Sunday, 7 April 2013

Very simple thoughts about the politics of crisis

I am not nearly good enough at macroeconomics (and probably not clever enough) to understand the economic crisis itself. Here is how I think about the politics of it.

The world contains a huge variety of human interactions. One simple way to classify them is: some are games of decreasing returns and some are games of increasing returns. Suppose many people can do more or less of something -- say, withdraw more or less money from a bank, or spend more or less time looking for work. In a game of decreasing returns, when other people do more of it, you will gain by doing less. In a game of increasing returns, when others do more, you will gain by doing more too.

Most ordinary economic activities are of decreasing returns. If many other people go into cheesemaking, the price of cheese will go down and you might wish to choose a different career. If Turkey is this year's cool holiday destination, then it's going to be expensive -- why not try Greece? Decreasing returns are self-equilibriating, like one of those toy men you can't push over. There is only one equilibrium, and this makes life cognitively easy. For example, prices will naturally guide you to optimal decisions, and prices will change only a little bit when underlying conditions change.

But there are some activities which are naturally of increasing returns. Starting a revolution, or fighting in a battle, is easier if everyone else is trying to do it simultaneously. If others take their money out of the bank, then you should beat them to it before the bank goes bust. Life in increasing returns land is hard, because there are multiple equilibria. If everyone else is doing it (whatever "it" is), so should you; if not, not. Getting it right takes not just individual effort, but also the ability to coordinate and communicate with your fellow players. That is especially important when one of the equilibria, such as a bank run, is definitely bad.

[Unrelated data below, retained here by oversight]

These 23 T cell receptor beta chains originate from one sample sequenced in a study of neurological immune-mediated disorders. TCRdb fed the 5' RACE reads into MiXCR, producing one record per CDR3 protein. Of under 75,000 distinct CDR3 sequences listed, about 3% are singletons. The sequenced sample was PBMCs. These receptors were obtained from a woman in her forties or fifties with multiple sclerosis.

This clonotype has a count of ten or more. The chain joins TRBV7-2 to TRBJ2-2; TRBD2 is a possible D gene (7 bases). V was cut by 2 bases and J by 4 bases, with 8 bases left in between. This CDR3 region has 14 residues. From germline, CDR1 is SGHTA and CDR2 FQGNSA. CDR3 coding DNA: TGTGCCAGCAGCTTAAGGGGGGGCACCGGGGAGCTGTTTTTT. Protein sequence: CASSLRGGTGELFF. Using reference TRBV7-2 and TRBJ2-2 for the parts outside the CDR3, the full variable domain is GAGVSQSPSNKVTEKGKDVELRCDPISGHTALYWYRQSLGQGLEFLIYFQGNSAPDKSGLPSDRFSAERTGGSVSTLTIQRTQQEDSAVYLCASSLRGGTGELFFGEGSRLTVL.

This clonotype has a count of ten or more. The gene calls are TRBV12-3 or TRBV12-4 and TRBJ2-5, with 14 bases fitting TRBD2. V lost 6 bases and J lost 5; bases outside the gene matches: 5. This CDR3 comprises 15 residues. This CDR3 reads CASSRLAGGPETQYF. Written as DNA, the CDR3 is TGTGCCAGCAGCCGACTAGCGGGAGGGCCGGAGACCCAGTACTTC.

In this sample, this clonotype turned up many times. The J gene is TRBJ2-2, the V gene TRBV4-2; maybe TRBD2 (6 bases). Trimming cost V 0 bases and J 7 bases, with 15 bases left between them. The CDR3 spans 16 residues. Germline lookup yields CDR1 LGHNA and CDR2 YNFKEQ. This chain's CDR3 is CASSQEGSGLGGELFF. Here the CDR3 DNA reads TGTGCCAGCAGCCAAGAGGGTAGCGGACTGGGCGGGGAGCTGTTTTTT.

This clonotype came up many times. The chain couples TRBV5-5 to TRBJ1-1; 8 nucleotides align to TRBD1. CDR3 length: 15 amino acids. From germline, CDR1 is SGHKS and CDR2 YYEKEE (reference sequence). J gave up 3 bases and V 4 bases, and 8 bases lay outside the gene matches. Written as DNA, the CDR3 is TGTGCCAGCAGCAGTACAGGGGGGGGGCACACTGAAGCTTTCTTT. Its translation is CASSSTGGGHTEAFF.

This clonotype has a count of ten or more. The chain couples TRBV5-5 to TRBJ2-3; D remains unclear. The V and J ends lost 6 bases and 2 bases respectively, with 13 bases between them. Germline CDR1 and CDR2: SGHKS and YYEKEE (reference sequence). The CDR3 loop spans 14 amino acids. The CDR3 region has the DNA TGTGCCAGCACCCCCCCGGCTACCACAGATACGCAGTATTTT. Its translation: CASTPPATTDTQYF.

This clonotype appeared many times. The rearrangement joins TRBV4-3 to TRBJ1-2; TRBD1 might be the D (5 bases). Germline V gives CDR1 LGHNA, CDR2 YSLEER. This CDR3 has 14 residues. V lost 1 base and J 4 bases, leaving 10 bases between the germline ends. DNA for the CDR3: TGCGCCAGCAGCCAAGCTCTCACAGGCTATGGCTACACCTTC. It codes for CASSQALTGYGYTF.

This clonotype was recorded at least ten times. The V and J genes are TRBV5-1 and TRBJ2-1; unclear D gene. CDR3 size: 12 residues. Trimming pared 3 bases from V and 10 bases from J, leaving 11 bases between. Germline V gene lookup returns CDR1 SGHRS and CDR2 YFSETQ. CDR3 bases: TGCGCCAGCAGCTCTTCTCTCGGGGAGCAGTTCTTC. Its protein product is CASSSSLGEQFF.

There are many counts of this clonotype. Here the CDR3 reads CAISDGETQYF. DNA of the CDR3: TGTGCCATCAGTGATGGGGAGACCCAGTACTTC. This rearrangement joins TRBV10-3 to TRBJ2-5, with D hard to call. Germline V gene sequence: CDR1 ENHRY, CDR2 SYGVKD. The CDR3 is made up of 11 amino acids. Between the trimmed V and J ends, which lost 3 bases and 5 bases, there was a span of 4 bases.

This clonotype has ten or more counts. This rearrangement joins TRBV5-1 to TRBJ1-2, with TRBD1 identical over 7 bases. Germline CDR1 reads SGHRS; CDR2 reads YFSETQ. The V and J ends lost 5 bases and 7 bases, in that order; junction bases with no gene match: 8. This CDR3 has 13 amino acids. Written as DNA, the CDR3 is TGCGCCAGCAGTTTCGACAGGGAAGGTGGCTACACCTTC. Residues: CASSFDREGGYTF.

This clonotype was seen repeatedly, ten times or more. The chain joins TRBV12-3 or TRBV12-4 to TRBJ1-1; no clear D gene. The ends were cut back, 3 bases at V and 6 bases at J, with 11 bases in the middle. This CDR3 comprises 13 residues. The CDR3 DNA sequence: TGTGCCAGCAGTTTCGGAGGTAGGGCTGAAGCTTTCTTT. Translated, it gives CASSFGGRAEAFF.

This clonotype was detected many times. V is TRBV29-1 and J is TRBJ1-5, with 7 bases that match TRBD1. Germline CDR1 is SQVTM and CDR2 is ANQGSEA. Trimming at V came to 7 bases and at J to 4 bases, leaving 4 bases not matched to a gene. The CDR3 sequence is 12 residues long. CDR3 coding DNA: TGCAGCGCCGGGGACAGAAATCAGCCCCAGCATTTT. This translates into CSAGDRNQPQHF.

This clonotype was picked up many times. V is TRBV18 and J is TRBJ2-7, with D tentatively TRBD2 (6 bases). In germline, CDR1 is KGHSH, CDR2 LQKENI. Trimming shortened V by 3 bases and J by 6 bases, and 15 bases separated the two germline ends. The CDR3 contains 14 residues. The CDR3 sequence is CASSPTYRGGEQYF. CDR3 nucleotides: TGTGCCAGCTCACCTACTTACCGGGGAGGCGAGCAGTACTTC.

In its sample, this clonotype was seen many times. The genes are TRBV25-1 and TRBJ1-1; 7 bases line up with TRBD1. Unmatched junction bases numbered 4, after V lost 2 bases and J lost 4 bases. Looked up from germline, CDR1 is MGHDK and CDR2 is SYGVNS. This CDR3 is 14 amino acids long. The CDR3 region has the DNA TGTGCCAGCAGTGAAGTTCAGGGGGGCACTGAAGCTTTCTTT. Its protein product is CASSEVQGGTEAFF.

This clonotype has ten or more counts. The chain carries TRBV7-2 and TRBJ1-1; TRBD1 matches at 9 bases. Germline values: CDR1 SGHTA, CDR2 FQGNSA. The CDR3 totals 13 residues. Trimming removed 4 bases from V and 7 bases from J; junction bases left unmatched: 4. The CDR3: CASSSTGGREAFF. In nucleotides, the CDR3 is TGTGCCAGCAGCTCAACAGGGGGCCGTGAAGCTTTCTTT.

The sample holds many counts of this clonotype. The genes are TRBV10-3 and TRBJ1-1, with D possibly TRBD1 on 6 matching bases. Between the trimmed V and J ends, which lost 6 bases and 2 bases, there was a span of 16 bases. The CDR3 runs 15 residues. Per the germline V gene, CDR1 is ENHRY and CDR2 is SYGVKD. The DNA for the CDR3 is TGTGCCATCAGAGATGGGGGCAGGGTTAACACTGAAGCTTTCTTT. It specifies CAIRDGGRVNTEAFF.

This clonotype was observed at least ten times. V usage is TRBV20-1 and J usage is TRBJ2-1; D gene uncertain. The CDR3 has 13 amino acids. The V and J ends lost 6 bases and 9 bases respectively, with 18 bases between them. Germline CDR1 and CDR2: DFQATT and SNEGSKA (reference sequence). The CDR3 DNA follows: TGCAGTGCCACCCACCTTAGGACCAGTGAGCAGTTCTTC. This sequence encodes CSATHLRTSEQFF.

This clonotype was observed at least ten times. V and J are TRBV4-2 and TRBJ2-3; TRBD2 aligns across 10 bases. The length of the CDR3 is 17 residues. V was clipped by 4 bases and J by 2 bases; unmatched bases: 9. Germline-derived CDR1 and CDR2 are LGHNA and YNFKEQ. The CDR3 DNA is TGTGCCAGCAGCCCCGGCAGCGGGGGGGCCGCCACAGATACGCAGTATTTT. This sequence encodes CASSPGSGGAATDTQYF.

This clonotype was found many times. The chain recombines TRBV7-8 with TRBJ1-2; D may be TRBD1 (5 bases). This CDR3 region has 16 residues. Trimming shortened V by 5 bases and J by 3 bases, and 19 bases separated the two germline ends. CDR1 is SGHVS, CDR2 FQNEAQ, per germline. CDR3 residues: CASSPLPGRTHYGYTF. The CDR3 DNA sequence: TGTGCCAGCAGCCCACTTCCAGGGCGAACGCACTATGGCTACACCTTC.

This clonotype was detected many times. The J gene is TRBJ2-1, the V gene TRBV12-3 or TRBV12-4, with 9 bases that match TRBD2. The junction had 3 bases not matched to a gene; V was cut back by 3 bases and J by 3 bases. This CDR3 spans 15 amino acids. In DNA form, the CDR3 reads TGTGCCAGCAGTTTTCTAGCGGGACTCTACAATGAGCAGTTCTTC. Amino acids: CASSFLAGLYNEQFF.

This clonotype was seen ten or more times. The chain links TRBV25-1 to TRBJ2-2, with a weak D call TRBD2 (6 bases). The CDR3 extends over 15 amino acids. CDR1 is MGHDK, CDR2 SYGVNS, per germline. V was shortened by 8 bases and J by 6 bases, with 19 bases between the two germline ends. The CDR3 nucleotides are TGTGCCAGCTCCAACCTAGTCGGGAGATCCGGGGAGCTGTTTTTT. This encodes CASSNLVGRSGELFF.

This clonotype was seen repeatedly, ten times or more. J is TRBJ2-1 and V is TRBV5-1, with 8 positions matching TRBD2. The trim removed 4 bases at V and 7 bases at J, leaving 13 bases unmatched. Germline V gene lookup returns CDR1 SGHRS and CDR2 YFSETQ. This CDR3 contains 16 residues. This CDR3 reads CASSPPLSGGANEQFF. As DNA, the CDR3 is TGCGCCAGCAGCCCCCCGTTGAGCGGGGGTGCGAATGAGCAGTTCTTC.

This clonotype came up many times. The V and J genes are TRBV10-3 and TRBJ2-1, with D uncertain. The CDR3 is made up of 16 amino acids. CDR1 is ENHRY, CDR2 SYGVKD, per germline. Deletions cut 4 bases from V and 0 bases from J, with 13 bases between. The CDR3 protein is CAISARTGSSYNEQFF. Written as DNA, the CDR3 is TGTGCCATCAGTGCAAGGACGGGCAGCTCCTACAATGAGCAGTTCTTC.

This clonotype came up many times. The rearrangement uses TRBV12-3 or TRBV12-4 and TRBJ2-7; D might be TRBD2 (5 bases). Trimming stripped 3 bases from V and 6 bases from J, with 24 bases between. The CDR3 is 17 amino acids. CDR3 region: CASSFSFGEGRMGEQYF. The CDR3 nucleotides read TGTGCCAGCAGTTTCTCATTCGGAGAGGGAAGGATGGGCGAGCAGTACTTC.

My explanation of increasing and decreasing returns. Equilibria are yellow blobs. Art is not my strong point.

It is, and should be, a great goal of economic policy to keep us in decreasing returns world as much as possible. But sometimes -- especially given modern banking, but also because intergroup conflict is a perennial possibility -- we will find ourselves in the other, scarier world. Being in that world, as I said, puts a premium on the ability to coordinate -- that is, to work together: to trust our leaders, and to find our fellow players predictable.

In decreasing returns world, nationality and culture don't matter; simpler mechanisms substitute for them. In increasing returns world, nations matter, because they are the central ways humans have of organizing themselves to act collectively. Culture matters because it is the medium by which we can share and harmonize our expectations with others. When we move into this world, suddenly it matters whether we are Germans, Greeks... or Europeans. That is why the dream of a borderless market, without a society behind it, is a utopia.